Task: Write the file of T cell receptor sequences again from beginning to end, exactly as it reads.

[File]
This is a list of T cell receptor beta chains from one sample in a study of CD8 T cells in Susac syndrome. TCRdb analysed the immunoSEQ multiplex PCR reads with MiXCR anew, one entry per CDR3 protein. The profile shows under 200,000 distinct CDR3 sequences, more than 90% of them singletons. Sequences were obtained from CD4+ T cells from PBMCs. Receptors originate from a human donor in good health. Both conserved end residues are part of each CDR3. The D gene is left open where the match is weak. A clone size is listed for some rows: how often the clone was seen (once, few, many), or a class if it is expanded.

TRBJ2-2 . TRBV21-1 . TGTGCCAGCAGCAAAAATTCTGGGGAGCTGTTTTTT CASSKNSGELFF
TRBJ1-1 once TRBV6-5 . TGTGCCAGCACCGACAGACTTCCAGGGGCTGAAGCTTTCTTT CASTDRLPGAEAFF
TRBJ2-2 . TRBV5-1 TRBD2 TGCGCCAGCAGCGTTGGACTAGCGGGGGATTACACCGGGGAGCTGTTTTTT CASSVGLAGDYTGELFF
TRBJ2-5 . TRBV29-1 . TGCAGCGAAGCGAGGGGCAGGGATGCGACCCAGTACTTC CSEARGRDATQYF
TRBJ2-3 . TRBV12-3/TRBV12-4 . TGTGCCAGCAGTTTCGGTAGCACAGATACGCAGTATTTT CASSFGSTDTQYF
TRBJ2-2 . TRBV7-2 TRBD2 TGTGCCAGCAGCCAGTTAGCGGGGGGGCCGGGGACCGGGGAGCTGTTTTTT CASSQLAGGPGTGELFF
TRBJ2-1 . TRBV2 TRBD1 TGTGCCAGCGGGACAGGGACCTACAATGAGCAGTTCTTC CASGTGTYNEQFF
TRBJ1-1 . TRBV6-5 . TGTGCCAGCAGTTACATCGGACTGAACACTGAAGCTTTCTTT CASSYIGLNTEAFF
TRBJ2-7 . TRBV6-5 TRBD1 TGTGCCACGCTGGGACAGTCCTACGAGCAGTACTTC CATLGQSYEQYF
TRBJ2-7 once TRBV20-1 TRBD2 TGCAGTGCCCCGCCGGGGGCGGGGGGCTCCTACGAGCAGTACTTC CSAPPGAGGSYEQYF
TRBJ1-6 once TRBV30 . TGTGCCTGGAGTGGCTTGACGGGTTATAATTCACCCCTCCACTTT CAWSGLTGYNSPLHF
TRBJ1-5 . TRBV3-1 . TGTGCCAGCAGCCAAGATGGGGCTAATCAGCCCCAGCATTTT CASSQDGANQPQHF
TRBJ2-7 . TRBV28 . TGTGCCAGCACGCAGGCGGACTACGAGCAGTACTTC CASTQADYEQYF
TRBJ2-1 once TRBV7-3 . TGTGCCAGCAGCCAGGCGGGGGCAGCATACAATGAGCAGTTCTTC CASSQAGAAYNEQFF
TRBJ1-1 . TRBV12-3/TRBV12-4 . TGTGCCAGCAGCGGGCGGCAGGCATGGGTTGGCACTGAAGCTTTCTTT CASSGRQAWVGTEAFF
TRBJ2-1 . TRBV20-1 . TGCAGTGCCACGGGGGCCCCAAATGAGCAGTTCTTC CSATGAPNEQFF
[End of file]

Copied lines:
This is a list of T cell receptor beta chains from one sample in a study of CD8 T cells in Susac syndrome. TCRdb analysed the immunoSEQ multiplex PCR reads with MiXCR anew, one entry per CDR3 protein. The profile shows under 200,000 distinct CDR3 sequences, more than 90% of them singletons. Sequences were obtained from CD4+ T cells from PBMCs. Receptors originate from a human donor in good health. Both conserved end residues are part of each CDR3. The D gene is left open where the match is weak. A clone size is listed for some rows: how often the clone was seen (once, few, many), or a class if it is expanded.

TRBJ2-2 . TRBV21-1 . TGTGCCAGCAGCAAAAATTCTGGGGAGCTGTTTTTT CASSKNSGELFF
TRBJ1-1 once TRBV6-5 . TGTGCCAGCACCGACAGACTTCCAGGGGCTGAAGCTTTCTTT CASTDRLPGAEAFF
TRBJ2-2 . TRBV5-1 TRBD2 TGCGCCAGCAGCGTTGGACTAGCGGGGGATTACACCGGGGAGCTGTTTTTT CASSVGLAGDYTGELFF
TRBJ2-5 . TRBV29-1 . TGCAGCGAAGCGAGGGGCAGGGATGCGACCCAGTACTTC CSEARGRDATQYF
TRBJ2-3 . TRBV12-3/TRBV12-4 . TGTGCCAGCAGTTTCGGTAGCACAGATACGCAGTATTTT CASSFGSTDTQYF
TRBJ2-2 . TRBV7-2 TRBD2 TGTGCCAGCAGCCAGTTAGCGGGGGGGCCGGGGACCGGGGAGCTGTTTTTT CASSQLAGGPGTGELFF
TRBJ2-1 . TRBV2 TRBD1 TGTGCCAGCGGGACAGGGACCTACAATGAGCAGTTCTTC CASGTGTYNEQFF
TRBJ1-1 . TRBV6-5 . TGTGCCAGCAGTTACATCGGACTGAACACTGAAGCTTTCTTT CASSYIGLNTEAFF
TRBJ2-7 . TRBV6-5 TRBD1 TGTGCCACGCTGGGACAGTCCTACGAGCAGTACTTC CATLGQSYEQYF
TRBJ2-7 once TRBV20-1 TRBD2 TGCAGTGCCCCGCCGGGGGCGGGGGGCTCCTACGAGCAGTACTTC CSAPPGAGGSYEQYF
TRBJ1-6 once TRBV30 . TGTGCCTGGAGTGGCTTGACGGGTTATAATTCACCCCTCCACTTT CAWSGLTGYNSPLHF
TRBJ1-5 . TRBV3-1 . TGTGCCAGCAGCCAAGATGGGGCTAATCAGCCCCAGCATTTT CASSQDGANQPQHF
TRBJ2-7 . TRBV28 . TGTGCCAGCACGCAGGCGGACTACGAGCAGTACTTC CASTQADYEQYF
TRBJ2-1 once TRBV7-3 . TGTGCCAGCAGCCAGGCGGGGGCAGCATACAATGAGCAGTTCTTC CASSQAGAAYNEQFF
TRBJ1-1 . TRBV12-3/TRBV12-4 . TGTGCCAGCAGCGGGCGGCAGGCATGGGTTGGCACTGAAGCTTTCTTT CASSGRQAWVGTEAFF
TRBJ2-1 . TRBV20-1 . TGCAGTGCCACGGGGGCCCCAAATGAGCAGTTCTTC CSATGAPNEQFF